Identify the area that are suitable cougar habitat using the criteria defined by the experts from the state park

The derive_new_locations tool allows you to combine attribute and spatial criteria in a single statement by adding a set of expressions, one at a time. A new layer of areas that meet the specified criteria is created.

Before running derive_new_locations, we will filter the vegetation layer to select three vegetation types to be included: codes 34, 49, 67. We can actually specify the vegetation criteria in the Derive New Locations tool, but using the filter first will create a simpler selection statement. It will also streamline the process when we run the analysis again using the criteria defined by the Department of Fish and Wildlife.)

Input
vegetation.filter = '(VEG_CODE = 34) OR (VEG_CODE = 49) OR (VEG_CODE = 67)'

Criteria defined by park officials for identifying suitable cougar habitat.

  • Slope where GRIDCODE is 1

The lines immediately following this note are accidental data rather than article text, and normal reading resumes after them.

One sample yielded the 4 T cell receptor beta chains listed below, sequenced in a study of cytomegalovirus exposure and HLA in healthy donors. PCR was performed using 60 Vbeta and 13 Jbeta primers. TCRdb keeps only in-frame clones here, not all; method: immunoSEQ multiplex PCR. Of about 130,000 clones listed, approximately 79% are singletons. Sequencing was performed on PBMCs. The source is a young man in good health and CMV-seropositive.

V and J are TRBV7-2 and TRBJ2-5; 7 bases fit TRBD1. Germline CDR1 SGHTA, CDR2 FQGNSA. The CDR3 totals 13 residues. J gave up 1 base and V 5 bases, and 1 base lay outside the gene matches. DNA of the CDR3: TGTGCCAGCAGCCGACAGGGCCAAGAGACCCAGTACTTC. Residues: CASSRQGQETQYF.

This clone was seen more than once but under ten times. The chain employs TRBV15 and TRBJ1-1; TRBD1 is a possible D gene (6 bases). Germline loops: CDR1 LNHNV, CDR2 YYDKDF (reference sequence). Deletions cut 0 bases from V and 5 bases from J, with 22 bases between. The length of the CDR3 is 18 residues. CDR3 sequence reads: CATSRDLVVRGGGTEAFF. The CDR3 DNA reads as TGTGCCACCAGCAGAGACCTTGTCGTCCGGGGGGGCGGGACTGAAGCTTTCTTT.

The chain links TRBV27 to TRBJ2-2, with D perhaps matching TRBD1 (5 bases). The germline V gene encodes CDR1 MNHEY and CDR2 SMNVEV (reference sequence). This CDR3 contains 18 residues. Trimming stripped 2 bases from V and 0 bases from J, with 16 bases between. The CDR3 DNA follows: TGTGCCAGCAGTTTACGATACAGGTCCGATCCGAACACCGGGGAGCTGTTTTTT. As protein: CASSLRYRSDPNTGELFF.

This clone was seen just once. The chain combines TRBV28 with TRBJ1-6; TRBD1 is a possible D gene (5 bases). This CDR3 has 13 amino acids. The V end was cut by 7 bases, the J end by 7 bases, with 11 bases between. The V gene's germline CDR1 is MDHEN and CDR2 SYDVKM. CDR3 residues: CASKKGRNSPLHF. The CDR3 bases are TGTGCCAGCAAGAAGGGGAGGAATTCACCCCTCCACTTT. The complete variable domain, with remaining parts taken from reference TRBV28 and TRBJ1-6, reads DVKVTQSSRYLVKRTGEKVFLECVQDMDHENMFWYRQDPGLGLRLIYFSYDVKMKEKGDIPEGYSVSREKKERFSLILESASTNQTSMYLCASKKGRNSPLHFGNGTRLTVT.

• Slope intersects Vegetation
  • Slope within a distance of 500 feet from Stream
  • Slope not within a distance of 1500 feet from Highway
Input
potential_cougar_habitat_A = derive_new_locations(input_layers=[slope, vegetation, streams, highways],
                                           expressions=[{"operator":"","layer":0,"selectingLayer":1,"spatialRel":"intersects"},
                                                        {"operator":"and","layer":0,"selectingLayer":2,"spatialRel":"withinDistance","distance":500,"units":"Feet"},
                                                        {"operator":"and","layer":0,"selectingLayer":3,"spatialRel":"notWithinDistance","distance":1500,"units":"Feet"},
                                                        {"operator":"and","layer":0,"where":"GRIDCODE = 1"}],
                                           output_name='derive_new_loactions' + str(dt.now().microsecond))
Input
m5 = gis.map('oregon')
m5
Output
Input
m5.zoom_to_layer(potential_cougar_habitat_A.layers[0])
m5.add_layer(potential_cougar_habitat_A)